In the fifties, in the sleepy town in northern Sweden of Härjedalen, Gosta Olofsson produced about 1,000 scarves to celebrate this fair city. The scarves portrayed a small church, wooden huts, bears, flowers, and the coat of arms of Härjedalen. Cute! Now flash-forward to spring/summer '08: Marc Jacobs produces remarkably similar "mountain" bandannas to, um, celebrate the sleepy northern Swedish village of Härjedalen?
Guest of a Guest broke the story yesterday that Cordell Lochin thought be a partner in Serge Becker’s joints La Esquina, 205, and the Box will be sentenced on October 10 for importing more than 100 kilos of weed and dealing it in New York in 2004 and 2005. There’s been speculation that the August 24 raid of the Box and La Esquina was related to this, and we’ve heard rumors that Cordell was recently arrested again but the Box’s publicist, Nadine Johnson, tells us neither of these things are correct (a check with NYPD turned up no recent arrests). She also describes Cordell as a consultant and not a partner in the Box, as reported in a recent Observer profile and other places: “We had taken the decision to call him a partner, but he isn’t a real partner or employee for the Box or La Esquina.” Serge Becker did not know about Cordell’s past until ten days ago, when his case went to trial, Johnson says. She also issued an emphatic statement to Grub Street on behalf of Becker further disavowing Cordell’s ownership stake.
In a week when much of the world came to midtown, the boldest names were to be found on campus. Hillary Clinton held up under heavy grilling at the Dartmouth debates, while Columbia University president Lee Bollinger invited Iranian leader Mahmoud Ahmadinejad uptown, then called him a “petty and cruel dictator.” (For his part, Ahmadinejad denied that his country contained such dangerous American inventions as nuclear weapons and homosexuals.) Potential First Husband Bill was joined at his Global Initiative conference by poverty experts Brad Pitt and Angelina Jolie. The former commander-in-chief also declared war, unsuccessfully, on Village eatery Osso Buco for hanging a promotional photo of daughter Chelsea in its front window.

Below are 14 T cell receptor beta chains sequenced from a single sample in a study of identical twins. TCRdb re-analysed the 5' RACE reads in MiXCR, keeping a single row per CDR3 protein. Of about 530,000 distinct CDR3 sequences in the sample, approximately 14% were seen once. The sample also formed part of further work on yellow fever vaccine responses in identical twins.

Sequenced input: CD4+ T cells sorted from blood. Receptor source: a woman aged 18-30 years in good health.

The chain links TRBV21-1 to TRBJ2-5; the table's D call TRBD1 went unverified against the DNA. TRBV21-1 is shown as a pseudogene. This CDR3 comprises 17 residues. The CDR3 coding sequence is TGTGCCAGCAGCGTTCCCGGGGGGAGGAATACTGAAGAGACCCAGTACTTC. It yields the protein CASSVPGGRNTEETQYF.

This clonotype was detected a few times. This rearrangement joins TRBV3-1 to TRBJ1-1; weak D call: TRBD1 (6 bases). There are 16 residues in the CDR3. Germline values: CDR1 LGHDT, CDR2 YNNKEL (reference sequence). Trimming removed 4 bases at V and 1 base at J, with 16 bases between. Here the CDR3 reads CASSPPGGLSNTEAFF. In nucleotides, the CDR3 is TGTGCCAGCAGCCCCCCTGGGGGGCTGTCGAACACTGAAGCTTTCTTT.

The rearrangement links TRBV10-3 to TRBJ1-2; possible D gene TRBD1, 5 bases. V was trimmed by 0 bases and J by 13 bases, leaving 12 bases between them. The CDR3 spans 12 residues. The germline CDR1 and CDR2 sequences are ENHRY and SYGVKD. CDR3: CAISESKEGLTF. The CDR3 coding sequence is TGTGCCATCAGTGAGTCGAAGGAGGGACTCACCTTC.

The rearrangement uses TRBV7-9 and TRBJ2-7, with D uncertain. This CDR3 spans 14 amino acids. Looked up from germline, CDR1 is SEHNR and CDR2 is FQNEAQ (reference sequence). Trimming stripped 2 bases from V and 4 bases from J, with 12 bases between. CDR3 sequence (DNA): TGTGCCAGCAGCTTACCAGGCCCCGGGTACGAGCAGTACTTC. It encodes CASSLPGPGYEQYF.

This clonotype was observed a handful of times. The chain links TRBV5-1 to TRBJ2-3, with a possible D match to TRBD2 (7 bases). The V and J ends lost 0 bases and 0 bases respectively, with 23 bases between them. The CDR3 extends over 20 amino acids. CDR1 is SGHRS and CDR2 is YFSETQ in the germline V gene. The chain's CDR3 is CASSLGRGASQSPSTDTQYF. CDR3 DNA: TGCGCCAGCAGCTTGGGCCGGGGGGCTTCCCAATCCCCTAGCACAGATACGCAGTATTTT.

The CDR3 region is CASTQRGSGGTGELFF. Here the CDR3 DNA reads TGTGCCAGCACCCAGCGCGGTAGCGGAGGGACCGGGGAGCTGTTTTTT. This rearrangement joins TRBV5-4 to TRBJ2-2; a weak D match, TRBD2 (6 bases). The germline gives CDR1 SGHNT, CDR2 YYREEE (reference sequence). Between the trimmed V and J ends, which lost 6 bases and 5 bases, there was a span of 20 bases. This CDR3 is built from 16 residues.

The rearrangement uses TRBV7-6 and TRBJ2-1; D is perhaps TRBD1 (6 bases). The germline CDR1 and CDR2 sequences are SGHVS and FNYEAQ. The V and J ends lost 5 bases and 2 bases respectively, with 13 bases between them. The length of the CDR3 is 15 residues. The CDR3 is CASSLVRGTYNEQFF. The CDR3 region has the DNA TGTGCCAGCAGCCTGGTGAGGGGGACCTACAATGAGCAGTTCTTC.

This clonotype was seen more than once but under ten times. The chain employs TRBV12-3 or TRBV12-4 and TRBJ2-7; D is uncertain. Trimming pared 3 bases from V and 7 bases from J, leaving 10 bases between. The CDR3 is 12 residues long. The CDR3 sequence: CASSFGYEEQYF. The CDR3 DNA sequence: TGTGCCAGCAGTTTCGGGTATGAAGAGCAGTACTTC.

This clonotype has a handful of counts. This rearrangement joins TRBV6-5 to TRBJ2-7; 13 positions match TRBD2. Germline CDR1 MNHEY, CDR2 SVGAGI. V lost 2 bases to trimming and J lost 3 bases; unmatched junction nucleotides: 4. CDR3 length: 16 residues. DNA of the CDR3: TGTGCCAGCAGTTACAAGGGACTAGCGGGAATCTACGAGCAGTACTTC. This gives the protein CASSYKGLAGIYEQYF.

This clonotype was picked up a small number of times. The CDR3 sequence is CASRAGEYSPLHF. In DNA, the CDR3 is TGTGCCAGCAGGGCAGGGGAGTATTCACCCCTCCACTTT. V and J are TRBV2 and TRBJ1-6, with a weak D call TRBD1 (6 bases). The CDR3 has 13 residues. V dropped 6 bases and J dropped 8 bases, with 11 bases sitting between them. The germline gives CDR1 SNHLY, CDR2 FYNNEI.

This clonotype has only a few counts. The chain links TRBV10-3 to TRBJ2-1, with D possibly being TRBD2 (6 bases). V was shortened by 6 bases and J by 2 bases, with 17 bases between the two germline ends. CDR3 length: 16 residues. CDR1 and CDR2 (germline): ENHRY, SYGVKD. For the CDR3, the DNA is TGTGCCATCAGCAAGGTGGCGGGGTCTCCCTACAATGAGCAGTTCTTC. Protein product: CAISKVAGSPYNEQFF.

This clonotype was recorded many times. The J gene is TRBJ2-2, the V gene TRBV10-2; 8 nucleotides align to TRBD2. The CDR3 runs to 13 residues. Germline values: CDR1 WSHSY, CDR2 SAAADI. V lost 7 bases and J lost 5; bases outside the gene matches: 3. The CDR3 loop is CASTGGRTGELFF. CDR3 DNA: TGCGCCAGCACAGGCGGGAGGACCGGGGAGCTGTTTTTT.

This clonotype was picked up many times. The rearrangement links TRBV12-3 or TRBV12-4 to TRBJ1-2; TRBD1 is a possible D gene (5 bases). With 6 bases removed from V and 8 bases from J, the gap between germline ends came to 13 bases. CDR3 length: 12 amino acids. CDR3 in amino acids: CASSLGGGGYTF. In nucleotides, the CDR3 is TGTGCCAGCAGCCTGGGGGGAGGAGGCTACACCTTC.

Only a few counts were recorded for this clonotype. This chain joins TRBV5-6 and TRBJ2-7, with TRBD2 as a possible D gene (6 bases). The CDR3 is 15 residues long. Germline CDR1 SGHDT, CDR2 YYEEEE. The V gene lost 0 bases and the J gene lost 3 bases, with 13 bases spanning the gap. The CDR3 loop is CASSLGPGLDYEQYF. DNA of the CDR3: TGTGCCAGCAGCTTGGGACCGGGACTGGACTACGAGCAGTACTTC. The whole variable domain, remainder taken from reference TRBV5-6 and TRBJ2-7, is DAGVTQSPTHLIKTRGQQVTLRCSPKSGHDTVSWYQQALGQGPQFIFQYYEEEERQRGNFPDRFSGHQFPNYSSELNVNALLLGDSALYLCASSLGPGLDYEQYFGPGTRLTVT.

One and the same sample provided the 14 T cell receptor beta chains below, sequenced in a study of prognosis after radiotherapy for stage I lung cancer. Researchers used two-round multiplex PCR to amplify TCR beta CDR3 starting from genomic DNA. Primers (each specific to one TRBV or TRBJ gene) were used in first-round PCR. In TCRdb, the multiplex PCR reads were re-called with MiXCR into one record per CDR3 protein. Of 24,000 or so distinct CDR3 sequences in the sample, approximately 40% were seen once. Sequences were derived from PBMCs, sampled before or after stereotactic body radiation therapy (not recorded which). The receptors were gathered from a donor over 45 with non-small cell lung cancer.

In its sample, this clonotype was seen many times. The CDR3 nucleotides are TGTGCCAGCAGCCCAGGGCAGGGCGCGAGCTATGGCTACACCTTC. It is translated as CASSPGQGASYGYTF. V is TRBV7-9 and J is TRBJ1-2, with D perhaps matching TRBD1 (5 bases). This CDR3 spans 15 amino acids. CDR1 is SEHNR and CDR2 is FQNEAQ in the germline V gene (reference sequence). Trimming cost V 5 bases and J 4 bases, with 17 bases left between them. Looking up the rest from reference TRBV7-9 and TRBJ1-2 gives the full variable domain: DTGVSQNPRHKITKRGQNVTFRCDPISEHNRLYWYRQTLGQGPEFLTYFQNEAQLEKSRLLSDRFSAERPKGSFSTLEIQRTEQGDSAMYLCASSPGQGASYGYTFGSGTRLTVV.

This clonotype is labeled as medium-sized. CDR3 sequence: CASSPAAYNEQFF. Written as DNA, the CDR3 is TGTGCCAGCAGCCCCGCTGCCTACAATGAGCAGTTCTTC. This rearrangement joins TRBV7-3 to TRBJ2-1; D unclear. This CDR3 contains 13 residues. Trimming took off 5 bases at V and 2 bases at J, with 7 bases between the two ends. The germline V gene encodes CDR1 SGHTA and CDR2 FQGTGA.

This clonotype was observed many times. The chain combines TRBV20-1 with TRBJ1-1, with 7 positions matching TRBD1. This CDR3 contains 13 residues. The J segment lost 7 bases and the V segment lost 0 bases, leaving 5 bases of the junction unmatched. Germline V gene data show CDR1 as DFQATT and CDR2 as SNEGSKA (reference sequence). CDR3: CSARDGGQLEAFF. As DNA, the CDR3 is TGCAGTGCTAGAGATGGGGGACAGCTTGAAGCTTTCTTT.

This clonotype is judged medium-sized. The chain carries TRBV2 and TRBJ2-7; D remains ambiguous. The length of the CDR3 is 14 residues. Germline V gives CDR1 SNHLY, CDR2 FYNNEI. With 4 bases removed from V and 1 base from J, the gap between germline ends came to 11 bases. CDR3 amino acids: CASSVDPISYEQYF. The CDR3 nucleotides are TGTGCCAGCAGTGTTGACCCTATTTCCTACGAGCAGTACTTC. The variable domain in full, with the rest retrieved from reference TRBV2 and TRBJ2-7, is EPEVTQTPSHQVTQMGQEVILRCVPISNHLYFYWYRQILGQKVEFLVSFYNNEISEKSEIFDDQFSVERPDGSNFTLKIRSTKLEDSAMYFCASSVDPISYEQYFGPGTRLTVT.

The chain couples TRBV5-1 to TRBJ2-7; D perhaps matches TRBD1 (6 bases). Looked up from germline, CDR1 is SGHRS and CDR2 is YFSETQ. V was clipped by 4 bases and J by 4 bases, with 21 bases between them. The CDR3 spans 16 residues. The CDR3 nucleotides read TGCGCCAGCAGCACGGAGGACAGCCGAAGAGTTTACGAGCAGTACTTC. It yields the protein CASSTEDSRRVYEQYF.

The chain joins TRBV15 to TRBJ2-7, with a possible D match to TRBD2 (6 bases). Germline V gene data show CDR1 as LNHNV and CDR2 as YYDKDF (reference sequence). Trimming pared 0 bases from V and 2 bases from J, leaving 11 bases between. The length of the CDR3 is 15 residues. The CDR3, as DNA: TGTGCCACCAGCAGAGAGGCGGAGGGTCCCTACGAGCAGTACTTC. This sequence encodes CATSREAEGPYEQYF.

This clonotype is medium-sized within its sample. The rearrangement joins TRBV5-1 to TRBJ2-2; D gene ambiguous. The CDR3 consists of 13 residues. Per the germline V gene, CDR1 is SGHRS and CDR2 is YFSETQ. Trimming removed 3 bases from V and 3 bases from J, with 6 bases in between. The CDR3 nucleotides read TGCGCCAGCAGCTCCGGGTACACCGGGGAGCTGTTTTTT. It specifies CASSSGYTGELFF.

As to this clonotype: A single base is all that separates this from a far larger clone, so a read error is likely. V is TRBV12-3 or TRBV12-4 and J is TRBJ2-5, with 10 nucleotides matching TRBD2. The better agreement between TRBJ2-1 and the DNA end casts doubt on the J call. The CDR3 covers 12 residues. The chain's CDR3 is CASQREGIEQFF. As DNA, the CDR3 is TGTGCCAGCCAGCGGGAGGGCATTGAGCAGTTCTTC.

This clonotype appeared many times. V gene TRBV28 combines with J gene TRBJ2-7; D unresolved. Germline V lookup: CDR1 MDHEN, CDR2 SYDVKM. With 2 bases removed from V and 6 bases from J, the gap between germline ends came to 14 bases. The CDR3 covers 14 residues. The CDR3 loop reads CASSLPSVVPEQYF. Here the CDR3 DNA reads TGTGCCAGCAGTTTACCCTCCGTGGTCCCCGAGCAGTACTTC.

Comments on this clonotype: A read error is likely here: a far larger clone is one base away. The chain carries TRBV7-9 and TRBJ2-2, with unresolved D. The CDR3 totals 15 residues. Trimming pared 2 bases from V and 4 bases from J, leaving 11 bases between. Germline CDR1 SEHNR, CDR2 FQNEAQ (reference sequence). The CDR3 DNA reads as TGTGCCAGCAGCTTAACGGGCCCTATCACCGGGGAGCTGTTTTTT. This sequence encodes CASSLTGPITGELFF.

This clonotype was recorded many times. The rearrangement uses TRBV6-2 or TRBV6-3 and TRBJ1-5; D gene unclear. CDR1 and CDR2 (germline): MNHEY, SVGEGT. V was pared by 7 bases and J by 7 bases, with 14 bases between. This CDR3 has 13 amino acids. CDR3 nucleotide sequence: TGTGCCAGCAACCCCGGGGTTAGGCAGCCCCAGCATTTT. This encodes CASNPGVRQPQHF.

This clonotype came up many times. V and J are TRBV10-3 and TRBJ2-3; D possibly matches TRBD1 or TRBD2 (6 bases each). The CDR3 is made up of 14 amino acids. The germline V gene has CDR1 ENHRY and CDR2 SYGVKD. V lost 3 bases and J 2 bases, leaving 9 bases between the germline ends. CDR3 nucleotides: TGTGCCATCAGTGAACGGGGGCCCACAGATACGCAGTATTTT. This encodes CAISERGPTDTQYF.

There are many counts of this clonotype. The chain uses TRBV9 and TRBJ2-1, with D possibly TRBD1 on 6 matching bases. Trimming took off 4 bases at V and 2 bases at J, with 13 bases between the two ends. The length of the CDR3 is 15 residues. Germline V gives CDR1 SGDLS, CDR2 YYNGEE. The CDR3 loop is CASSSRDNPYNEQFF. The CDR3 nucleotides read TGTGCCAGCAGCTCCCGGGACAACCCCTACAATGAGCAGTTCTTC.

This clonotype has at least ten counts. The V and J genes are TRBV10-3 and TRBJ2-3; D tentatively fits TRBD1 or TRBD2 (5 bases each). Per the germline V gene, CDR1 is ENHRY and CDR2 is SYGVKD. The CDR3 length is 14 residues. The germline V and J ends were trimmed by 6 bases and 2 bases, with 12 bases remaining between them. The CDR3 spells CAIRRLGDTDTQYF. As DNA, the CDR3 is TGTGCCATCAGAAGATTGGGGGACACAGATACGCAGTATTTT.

Downtown icon and gay performing artist Dean Johnson died last week, friends just learned. The six-foot-six promoter was found dead by authorities in Washington, D.C., but remained unidentified until this week. Police are still investigating the cause. Johnson, 45, founded the iconic weekly party Rock and Roll Fag Bar in the late eighties, and also started HomoCorps, a monthly gay music showcase at CBGB, before the punk club closed. At times a porn star and at other times a rock star (he fronted Dean and the Weenies and later the Velvet Mafia), he was always recognizable by his height (often augmented by heels) and brazen eyewear. Friends say he helped shape the growing East Village art and club kid scene in the late eighties, continuing through to today, with popular and notoriously raunchy parties he's hosted at dive venues like the Hole and the Cock. He had battled drugs "historically," said his longtime friend Joe Birdsong. "But in the past year he had cleaned that up." Friends will celebrate his life next week at Rapture Café and Books on Wednesday at 8 p.m
The Velvet Mafia [Official site]
Dean Johnson – Death of a Legend [Motherboards]
Related:Party Favorites [NYM]
At Jeffrey Toobin's party for The Nine: Inside the Secret World of the Supreme Court on Tuesday, free copies of the book were nowhere to be found, much to the chagrin of one late arriver, Regis Philbin. "I can't get my hands on the book! All the free copies are gone!" he told us, upset because he had wanted to read the book and hold it up on his show. "I don't know how the etiquette works. But usually when you go to a book party, they give you the book! Do you have the book?" We didn't. "Are you disappointed?" Welll … now that you mention it, yeah! "You should be! I think you deserve it!" Wow, Regis really knows how to rile up a crowd, we thought. And as if reading our mind, he took that moment to throw his hat into politics. “I should be on the Supreme Court,” he said.